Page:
Ahoy! Crabs!

Discussion in 'Invertebrates' started by GreenGo, Mar 14, 2017.

  1. GreenGo

    GreenGo Well-Known Member

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    It's actually coincidentally right where the light is that supplies light to that entire section (3-10gs). It does make sense with the bright lighting right there, but algae also requires other nutrients to thrive. A nitrogen source (Nitrate, Nitrite, or Ammonia), a carbon source (CO2), and a phosphorus source (excess food, typically) to grow / thrive. Not only that, but it also requires the trace nutrients to grow and survive.

    Depending on which one is the limiting vs excess resource depends on what I'll do. If it's excess food, well that's the mulm that I consider good for the tank. If it's CO2 / light, then I can deal with that. If nitrogen is in excess, it'll be dealt with, but if it's the limiting resource (i.e., if it's very low and stays low because everything else is more available than it) it'll be left alone.

    Think of this subject in the way of sandwich making:

    Say a sandwich requires two slices of bread, one leaf of lettuce, one slice of tomato, and 3 slices of cold cuts -
    If you have 6 slices of bread, 3 leafs of lettuce, 3 slices of tomato, and 6 slices of cold cuts, you can make 2 sandwiches. You'd have the following left over:
    • 1 slice of tomato
    • 1 leaf of lettuce
    • 2 slices of bread
    The ingredients listed above are the nutrients in excess (the ones left over that we can't use since we don't have enough to make another sandwich).

    This also works in the following scenario, where you have
    6 slices of bread, 3 leafs of lettuce, 3 slices of tomato, and 7 slices of cold cuts.

    You'd be in the same situation, just with an additional cold cut. In both cases, the cold cuts are the limiting ingredient (resource), but in the latter case you have an extra cold cut you can't do anything with.
    This is essentially what happens when trying to "make" algae (or limit it, as the case may be). You need the nutrients in the right proportions (the 'recipe'; which you can use Redfield's Ratio for that), and anything in excess will sit in the tank until the limiting nutrient becomes enough to make another cell of algae, in which case the algae will make that cell and then wait for the nutrient to replenish. These nutrients can change with time, the same as if you only had the ingredients listed above and went out to buy another package of cold cuts and not anything else (then the cold cuts would be the resource in excess, until you bought lettuce, tomato, and bread).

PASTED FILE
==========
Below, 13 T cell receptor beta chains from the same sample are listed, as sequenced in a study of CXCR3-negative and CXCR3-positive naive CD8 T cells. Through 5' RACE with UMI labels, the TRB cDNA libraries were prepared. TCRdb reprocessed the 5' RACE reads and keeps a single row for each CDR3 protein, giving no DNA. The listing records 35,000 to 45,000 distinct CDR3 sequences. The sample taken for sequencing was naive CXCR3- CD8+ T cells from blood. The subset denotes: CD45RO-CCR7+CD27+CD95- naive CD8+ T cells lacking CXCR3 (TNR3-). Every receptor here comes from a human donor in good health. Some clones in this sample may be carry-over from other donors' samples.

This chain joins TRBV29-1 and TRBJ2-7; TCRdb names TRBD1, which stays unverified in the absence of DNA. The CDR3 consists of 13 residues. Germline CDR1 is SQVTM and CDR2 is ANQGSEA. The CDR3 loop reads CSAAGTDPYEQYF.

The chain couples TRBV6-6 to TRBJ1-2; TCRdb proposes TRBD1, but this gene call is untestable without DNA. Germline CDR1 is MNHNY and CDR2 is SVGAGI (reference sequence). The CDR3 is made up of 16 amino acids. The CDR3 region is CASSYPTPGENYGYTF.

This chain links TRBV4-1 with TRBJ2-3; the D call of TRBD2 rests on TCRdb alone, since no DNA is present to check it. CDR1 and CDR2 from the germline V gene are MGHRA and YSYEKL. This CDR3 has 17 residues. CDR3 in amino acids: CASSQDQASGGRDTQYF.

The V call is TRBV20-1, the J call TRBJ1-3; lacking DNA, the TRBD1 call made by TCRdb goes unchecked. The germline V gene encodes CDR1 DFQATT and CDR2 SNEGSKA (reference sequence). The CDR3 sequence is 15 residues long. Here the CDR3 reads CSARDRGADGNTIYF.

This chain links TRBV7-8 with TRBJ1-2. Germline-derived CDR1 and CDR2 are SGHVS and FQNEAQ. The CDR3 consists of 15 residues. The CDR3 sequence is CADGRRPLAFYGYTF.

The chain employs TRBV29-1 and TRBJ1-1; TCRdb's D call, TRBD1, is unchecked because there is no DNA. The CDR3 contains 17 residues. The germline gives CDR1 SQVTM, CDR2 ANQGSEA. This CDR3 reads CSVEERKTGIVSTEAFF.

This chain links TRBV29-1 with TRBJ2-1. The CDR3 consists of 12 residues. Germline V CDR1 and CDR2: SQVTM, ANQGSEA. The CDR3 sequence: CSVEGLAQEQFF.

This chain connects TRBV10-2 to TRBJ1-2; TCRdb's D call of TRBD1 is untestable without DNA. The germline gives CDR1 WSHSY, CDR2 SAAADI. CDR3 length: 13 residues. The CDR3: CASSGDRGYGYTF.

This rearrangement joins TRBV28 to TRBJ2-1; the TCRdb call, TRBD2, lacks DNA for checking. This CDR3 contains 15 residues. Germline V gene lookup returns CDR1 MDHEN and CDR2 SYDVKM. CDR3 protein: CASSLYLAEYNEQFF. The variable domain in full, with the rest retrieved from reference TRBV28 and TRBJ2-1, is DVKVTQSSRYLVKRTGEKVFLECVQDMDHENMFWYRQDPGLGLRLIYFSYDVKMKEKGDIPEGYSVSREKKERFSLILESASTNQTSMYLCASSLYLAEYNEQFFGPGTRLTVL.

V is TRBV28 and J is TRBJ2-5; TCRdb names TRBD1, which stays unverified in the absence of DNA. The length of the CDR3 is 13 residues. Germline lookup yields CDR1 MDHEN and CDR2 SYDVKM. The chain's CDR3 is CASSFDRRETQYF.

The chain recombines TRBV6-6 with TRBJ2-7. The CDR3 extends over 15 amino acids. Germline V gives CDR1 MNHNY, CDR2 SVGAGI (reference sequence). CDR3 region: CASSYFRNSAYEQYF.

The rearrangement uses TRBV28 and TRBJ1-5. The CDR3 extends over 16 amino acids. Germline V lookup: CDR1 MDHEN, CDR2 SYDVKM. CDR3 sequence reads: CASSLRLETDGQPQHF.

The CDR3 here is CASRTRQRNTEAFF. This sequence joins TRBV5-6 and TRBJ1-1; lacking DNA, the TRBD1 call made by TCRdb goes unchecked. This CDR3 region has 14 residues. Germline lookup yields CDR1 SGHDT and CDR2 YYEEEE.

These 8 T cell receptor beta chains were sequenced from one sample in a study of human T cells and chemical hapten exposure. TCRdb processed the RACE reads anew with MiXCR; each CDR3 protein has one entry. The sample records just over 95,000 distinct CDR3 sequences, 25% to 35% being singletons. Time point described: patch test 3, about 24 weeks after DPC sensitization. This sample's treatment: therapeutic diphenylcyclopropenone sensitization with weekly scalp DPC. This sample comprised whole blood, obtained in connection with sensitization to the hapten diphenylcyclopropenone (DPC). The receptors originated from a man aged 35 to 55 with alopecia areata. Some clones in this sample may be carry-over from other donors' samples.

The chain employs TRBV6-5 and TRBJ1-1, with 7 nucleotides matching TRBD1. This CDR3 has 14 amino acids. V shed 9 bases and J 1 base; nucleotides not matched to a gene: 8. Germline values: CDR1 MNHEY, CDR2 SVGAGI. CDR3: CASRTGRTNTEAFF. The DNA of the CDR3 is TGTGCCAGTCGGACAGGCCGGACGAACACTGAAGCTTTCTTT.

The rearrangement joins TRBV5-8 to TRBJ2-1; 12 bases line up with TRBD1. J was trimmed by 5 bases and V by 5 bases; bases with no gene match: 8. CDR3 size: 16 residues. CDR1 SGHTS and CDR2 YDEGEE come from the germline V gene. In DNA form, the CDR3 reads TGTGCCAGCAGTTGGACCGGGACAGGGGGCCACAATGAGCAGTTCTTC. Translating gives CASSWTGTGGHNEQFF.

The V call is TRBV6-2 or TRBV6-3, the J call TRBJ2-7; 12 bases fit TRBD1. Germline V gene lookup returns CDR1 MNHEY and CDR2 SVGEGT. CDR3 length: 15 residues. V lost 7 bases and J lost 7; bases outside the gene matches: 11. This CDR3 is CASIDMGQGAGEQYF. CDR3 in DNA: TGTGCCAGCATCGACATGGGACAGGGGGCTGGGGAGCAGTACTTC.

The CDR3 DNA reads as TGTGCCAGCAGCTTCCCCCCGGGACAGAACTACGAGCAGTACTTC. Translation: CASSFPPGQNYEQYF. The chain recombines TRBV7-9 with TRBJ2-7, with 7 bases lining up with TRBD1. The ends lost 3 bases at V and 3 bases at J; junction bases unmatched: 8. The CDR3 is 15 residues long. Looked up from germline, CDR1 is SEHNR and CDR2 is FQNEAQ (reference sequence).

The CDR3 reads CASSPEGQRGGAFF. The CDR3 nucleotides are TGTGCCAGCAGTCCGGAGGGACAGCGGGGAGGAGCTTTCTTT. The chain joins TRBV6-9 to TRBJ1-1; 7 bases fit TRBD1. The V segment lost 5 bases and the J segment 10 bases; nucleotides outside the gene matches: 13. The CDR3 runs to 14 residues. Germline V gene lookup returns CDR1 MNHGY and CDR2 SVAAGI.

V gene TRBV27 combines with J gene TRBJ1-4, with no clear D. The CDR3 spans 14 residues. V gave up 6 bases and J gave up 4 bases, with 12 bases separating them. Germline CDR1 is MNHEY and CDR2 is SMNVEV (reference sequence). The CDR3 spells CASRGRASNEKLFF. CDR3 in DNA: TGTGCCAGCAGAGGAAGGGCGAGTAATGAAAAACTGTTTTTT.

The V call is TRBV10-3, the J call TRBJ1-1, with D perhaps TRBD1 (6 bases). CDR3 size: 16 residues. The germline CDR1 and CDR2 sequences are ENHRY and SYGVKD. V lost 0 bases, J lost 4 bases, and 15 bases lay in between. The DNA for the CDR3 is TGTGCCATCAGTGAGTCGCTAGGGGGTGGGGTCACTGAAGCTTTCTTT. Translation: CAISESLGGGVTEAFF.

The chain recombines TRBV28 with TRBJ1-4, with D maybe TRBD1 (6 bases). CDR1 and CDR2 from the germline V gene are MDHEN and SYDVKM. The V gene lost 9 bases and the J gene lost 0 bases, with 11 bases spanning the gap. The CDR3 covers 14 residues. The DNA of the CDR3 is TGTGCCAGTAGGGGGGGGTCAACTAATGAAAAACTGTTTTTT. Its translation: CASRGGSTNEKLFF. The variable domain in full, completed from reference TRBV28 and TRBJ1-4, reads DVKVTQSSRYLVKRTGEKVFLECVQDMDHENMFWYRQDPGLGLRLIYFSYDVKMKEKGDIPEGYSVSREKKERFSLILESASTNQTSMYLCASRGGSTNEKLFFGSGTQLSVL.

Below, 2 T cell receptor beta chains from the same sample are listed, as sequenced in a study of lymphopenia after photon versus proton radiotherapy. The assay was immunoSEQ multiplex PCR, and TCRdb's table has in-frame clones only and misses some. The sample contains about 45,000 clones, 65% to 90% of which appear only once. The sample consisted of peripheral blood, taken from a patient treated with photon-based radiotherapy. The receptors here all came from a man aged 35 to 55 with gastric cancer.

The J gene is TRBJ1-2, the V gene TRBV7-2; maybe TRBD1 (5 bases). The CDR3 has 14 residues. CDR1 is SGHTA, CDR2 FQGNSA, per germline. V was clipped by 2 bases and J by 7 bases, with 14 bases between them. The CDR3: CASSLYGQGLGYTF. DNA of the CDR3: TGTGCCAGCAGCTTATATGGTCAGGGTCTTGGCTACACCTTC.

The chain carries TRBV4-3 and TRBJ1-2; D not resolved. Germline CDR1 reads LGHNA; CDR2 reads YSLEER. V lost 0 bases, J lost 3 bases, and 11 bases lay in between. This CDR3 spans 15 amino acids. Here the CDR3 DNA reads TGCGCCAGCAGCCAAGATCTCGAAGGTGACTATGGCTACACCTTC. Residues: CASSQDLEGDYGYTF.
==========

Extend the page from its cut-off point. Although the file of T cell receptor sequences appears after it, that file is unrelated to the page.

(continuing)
It's a lot more complicated when you think of 100s of algae cells competing for each resource, and when you think of the currents in the aquarium moving those nutrients around (which can make one location more "receptive" to algae than other places, since it may have a higher concentration of one of the nutrients if it's not completely broken down, if it gets broken down in a specific area and is taken up before it has a chance to be mixed with the rest of the water, or if there's inadequate flow in an aquarium). There is also certain algae which needs other requirements met, such as reduced or extra flow, etc.

    To be certain, this is a bit more complicated than what I'm laying out here with a sandwich making class, but this is just a beginner look on the subject. The ingredients in excess are also why we need to do water changes, as too much of anything is bad. I actually got to thinking the other day that I may want to do more water changes, as each week the nutrients in excess become more.

    For example, if you went to the store each week to buy enough ingredients to make 3 sandwiches (using the above recipe, you'd be buying 9 slices of cold cuts, 6 slices of bread, 3 slices of tomato, and 3 leaves of lettuce), but you only made 2 every week, you'd eventually be overrun with sandwiches since you're always buying enough to make 3 but are only making two each week.

    This is the same with our tanks. I'm doing 25-100% water changes on each tank weekly (1 bucket is changed for each tank; initial fill is between 1-4 buckets), so the tanks with less than 100% water changes still have a portion of the nutrients in the water (akin to making 2 out of 3 possible sandwiches - 33% sandwiches left, just like between <1-75% nutrients left in my tanks). Even the 100% water change aquariums still have a bit of detritus left over after I dump them. So what happens when the nutrient production stays constant or increases due to population growth (increased feeding, increased waste for more fish)? They still eventually get overrun with nutrients and require a larger water change on occasion. I may do this every month, or every 2-3 months, I'm not sure yet.

    But this is the basics of the Redfield Ratio, and what it has to do with our aquariums. @Murago I'll try to make a post on what this has to do with different types of algae after I run several experiments when trying to culture my own, and I will clean this up a bit when I make a thread specifically on this when that time comes.
     
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  2. GreenGo

    GreenGo Well-Known Member